Stubblefield v. City of ChicagoAnnotate this Case
48 Ill. 2d 267 (1971)
269 N.E.2d 504
ALLEN STUBBLEFIELD et al., Appellants, v. THE CITY OF CHICAGO, Appellee.
Supreme Court of Illinois.
Opinion filed March 16, 1971.
Rehearing denied May 26, 1971.
*268 PHILIP E. HOWARD and JEROME H. TORSHEN, LTD., both of Chicago, (JEROME H. TORSHEN, of counsel,) for appellants.
RICHARD L. CURRY, Corporation Counsel, of Chicago, (MARVIN E. ASPEN and DANIEL PASCALE, Assistants Corporation Counsel, of counsel,) for appellee.
Mr. JUSTICE GOLDENHERSH delivered the opinion of the court:
Plaintiff appeals from the judgment of the circuit court of Cook County entered upon allowance of defendant's motion for judgment on the pleadings.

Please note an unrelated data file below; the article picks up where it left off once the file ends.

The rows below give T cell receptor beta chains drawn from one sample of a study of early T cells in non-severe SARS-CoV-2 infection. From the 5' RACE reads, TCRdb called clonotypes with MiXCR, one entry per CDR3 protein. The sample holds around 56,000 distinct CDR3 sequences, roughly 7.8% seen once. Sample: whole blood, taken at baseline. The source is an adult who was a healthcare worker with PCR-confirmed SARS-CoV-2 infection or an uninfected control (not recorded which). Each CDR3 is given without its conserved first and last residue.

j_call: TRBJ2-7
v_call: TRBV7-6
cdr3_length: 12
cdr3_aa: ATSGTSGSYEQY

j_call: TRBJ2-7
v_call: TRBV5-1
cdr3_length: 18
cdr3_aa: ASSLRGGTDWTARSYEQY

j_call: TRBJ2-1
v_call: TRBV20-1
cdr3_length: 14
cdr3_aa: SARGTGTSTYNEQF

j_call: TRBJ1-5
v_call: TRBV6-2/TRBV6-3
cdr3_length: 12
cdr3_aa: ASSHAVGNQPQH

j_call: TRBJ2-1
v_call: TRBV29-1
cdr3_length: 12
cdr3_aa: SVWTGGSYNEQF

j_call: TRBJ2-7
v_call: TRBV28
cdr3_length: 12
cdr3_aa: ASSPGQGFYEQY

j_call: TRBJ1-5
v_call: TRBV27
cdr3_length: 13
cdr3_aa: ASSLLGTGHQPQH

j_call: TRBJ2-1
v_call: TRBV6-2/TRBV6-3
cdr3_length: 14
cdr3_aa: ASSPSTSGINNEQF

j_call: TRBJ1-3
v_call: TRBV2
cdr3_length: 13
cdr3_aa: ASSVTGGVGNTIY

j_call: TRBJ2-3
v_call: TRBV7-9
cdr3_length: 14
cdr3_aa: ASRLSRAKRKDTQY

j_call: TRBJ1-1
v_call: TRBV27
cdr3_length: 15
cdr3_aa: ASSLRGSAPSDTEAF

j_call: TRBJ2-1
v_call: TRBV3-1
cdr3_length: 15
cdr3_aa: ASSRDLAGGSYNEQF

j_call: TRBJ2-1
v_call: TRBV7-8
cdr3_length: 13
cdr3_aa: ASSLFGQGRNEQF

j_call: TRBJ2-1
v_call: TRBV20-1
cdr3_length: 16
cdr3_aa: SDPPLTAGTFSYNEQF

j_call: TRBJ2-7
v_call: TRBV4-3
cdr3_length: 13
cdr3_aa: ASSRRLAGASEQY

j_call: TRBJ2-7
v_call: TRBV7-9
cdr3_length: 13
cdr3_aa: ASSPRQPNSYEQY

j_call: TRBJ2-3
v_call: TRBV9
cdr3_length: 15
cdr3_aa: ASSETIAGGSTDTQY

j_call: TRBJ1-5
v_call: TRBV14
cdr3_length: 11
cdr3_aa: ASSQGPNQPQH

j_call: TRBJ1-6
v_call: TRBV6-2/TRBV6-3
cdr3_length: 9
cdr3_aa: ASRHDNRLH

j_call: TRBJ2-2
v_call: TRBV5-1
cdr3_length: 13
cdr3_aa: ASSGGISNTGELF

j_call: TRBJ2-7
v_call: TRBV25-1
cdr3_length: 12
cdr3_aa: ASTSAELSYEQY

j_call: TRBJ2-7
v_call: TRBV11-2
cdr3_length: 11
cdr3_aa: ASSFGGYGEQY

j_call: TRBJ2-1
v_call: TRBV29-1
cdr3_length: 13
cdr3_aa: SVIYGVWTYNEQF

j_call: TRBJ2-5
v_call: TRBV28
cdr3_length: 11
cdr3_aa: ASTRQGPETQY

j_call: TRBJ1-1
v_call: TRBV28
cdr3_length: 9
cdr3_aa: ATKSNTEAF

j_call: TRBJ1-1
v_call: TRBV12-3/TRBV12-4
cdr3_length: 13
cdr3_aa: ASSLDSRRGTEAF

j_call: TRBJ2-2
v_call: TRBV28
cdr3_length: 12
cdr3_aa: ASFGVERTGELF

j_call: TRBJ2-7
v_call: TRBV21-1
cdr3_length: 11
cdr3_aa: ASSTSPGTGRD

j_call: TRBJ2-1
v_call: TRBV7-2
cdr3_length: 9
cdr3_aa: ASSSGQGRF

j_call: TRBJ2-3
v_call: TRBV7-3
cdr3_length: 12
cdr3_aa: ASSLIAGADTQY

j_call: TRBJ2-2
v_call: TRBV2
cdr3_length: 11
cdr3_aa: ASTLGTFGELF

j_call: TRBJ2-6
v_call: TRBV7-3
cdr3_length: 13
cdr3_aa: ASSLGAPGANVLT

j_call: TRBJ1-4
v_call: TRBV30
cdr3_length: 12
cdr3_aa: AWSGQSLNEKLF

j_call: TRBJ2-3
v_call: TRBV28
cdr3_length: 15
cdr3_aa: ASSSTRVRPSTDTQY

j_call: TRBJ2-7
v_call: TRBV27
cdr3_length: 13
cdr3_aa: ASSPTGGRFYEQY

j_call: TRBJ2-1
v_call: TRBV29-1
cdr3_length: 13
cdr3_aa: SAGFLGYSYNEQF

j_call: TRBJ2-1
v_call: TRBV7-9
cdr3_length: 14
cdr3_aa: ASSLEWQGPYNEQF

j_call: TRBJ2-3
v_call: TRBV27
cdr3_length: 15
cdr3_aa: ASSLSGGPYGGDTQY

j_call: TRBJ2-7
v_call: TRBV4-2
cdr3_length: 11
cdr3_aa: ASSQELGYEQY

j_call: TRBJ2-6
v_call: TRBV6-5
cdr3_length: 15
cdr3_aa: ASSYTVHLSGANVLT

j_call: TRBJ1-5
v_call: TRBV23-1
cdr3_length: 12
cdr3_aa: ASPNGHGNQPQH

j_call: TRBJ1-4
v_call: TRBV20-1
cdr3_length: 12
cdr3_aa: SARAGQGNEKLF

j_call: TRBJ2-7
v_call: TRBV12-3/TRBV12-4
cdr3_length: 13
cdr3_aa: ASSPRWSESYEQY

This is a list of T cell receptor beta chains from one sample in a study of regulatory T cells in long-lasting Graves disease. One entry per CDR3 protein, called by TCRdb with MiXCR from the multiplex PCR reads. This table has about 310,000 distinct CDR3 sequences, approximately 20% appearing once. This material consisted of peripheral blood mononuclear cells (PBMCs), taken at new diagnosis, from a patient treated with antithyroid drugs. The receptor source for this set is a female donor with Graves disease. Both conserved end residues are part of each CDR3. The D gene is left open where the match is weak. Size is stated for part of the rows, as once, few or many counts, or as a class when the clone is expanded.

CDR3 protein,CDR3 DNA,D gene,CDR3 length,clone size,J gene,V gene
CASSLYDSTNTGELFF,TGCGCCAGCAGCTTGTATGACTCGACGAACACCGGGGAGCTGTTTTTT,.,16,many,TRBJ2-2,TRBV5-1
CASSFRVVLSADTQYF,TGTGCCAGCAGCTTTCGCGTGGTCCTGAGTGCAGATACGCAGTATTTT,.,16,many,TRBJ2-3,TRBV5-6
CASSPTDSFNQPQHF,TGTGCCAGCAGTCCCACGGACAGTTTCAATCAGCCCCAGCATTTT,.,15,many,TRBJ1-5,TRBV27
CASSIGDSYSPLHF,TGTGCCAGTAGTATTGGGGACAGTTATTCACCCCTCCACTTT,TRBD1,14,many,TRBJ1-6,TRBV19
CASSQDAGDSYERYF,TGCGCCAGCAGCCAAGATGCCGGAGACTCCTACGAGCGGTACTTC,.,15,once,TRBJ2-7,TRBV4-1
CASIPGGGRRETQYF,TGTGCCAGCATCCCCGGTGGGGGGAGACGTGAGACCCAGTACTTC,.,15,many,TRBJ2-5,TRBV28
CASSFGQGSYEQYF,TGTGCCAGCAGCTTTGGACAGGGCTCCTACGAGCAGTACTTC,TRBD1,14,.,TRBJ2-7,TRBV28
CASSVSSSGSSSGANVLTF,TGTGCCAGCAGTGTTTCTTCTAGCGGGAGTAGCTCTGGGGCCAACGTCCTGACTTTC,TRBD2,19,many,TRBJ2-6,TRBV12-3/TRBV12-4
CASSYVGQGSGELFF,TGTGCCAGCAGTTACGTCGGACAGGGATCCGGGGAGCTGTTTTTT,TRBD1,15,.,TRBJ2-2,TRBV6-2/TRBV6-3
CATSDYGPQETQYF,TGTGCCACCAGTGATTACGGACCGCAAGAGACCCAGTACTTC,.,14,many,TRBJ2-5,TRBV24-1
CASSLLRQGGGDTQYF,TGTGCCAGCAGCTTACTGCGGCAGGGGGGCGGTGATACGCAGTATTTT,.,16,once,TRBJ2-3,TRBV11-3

Plaintiff, a minor, was watching defendant, City of Chicago's, fire department fight a fire when a fireman lost control of a fire hose which struck and injured him. The amended complaint alleges numerous acts of negligence by *269 the firemen. The city pleaded section 5-103 of the Local Governmental and Governmental Employees Tort Immunity Act (Ill. Rev. Stat. 1969, ch. 85, par. 5-103(b)) as an affirmative defense and plaintiff moved to strike the defense on the ground that the statute is unconstitutional. Section 5-103(b) provides that "* * * neither a local public entity nor a public employee acting in the scope of his employment, is liable for an injury caused by an act or omission of a public employee while engaged in fighting a fire." The circuit court held the statute constitutional and granted the city's motion for judgment on the pleadings. Pursuant to our Rule 302, plaintiff appeals directly to this court.